‘FLAGS’: Duane W. H. Arnold
I wrote this song about two years ago. I had hoped that the subject would become so irrelevant that we would never feel compelled to record the song. Tragically, such was not the case. This summer I went into the studio to produce the track. Steven Potaczek (1000 Generations) took care of the vocals and keyboards. Thom Daugherty (The Elms) handled the bass and acoustic guitar, while Chris Thomas (The Elms) handled percussion. In a few days we had it finished.
Last week my good friend Owen Thomas took some time off from being creative director with The Band Perry to put together a lyric video for the song. My original concept was to have the lyrics on one side of the screen with the names and ages of the victims of mass shootings scrolling on the other side of the screen. I quickly found out that it would be impossible. There were too many victims. I then decided simply to list mass shootings in the United States. Again, I could not make it work. There were too many mass shootings. Finally, I decided only to list the mass shootings not related to family disputes (there are numerous examples of these) since Columbine. It took me three days and the list ran to six pages. It took us a few days to put together the video. When we finished it up last Thursday, Owen turned to me and said, “You know, this will go out of date quickly…” Then, on the weekend, came the latest mass shooting in Odessa, Texas.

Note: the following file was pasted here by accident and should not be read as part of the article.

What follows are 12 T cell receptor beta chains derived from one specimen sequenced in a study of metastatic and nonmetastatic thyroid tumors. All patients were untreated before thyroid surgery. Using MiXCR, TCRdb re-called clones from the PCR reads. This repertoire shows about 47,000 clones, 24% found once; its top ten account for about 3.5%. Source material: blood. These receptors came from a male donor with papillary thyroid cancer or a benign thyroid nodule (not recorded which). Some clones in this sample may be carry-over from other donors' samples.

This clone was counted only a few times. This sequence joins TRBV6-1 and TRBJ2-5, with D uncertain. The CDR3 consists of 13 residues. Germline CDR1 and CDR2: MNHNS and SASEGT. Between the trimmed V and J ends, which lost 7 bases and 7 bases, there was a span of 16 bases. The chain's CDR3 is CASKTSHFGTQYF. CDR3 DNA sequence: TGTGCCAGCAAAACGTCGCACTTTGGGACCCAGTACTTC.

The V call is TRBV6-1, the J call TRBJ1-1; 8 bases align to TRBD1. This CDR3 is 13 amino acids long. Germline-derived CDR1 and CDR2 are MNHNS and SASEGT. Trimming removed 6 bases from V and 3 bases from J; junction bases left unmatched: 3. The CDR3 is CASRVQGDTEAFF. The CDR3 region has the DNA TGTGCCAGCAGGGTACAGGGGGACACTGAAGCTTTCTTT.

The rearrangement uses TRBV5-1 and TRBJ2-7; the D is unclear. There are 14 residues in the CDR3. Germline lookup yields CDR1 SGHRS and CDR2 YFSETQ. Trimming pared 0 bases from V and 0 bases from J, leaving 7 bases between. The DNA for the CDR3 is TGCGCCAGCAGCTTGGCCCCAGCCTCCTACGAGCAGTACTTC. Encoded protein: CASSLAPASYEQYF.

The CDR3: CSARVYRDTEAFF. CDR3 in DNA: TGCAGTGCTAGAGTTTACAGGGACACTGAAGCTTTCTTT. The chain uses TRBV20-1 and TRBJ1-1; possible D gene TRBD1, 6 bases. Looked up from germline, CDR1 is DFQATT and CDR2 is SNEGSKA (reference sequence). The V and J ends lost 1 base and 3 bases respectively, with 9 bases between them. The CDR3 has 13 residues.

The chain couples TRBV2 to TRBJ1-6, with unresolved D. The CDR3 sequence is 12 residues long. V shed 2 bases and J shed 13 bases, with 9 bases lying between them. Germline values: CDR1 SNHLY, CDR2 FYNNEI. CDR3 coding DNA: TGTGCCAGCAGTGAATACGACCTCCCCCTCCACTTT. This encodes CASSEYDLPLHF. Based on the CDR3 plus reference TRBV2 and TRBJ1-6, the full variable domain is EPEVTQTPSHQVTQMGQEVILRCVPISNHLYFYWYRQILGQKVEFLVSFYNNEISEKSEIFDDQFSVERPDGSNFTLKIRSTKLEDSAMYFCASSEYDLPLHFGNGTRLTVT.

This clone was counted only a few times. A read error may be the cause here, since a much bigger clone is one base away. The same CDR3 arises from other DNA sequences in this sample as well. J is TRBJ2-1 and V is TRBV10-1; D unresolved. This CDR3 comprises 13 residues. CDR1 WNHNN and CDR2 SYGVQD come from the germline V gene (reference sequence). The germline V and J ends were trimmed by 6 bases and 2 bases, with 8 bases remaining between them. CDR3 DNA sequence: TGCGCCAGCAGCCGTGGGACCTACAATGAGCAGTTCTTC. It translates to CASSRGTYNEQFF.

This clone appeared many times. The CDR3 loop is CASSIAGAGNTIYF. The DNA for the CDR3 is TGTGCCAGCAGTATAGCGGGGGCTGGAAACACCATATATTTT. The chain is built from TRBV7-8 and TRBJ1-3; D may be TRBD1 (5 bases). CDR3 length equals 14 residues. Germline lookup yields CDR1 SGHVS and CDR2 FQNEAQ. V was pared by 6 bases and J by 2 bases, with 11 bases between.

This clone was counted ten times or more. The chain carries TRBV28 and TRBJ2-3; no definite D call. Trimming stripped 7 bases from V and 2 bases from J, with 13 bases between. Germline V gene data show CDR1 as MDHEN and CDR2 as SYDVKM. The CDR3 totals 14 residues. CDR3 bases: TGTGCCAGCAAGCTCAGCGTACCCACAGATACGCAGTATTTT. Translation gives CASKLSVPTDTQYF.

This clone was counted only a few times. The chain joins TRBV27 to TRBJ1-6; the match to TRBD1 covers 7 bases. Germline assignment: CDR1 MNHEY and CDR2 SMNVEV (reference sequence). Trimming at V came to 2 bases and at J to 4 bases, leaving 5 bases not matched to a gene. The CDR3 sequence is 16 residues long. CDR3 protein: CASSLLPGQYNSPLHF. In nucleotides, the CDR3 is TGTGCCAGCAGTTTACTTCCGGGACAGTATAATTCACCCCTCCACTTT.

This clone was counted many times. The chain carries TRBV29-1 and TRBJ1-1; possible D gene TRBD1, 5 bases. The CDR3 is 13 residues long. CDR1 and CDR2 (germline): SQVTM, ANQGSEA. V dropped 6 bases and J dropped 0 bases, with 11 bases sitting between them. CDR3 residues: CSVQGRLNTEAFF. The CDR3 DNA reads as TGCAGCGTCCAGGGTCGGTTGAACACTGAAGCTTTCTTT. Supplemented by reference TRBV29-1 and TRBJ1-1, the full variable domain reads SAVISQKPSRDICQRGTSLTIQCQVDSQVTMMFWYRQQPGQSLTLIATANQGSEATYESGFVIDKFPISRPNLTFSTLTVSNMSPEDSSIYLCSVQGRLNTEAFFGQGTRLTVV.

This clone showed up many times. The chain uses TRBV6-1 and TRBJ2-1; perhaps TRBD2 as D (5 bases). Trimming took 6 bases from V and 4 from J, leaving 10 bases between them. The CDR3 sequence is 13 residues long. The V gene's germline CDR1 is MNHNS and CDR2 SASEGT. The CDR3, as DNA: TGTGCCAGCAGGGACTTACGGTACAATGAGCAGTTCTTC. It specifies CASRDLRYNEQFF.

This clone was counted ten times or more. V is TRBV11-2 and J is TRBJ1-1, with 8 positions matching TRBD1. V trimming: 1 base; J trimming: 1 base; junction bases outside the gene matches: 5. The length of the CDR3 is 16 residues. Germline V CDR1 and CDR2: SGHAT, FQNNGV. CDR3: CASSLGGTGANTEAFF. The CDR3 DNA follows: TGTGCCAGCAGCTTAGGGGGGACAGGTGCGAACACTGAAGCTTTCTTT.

We can argue about Second Amendment rights. We can argue about the definition of what constitutes an “assault rifle”. We can argue about the original intent of the framers of the Constitution. We can argue about the NRA… and money… and politics. What it is harder to argue about are the victims. They range in age from infants to the elderly. They were elementary school children at Sandy Hook. They were high school students at Parkland. They were college students at Virginia Tech. They were Black, White, Hispanic, Asian and Native American. They were men and women, boys and girls. They were gay, straight and transgender. They were conservative and liberal. They were Christians, Jews and Muslims. They were Sikhs and Buddhists. They were of varied faiths and of no faith at all. Most of all, they were men and women created in the image of God whose lives were cut short owing to this national epidemic of gun violence.
This, of course, is not even to speak of those who have not died, but have sustained terrible and life altering injuries – physical, emotional and psychological. Then there are the families and friends of the victims and, indeed, the shooters, who will carry the loss (and/or guilt) throughout the rest of their lives. Like a stone thrown in a pond, the circle of ripples expand until they touch all of us.
While I could offer thoughts on what might be done, they would be of little real consequence and, most likely, would be quickly dismissed by anyone on the other side of the issue. I do think, however, that there is need for a national conversation not based in politics, but in simple humanity. Maybe part of that conversation begins by us simply asking the question in the song, “Why anyone has to die…”
As a last thought, please feel free to share the video and/or the song on social media if you consider it worthwhile. I think that the more people asking the question, the more likely it is that we might engage in that needed conversation.
Duane W. H. Arnold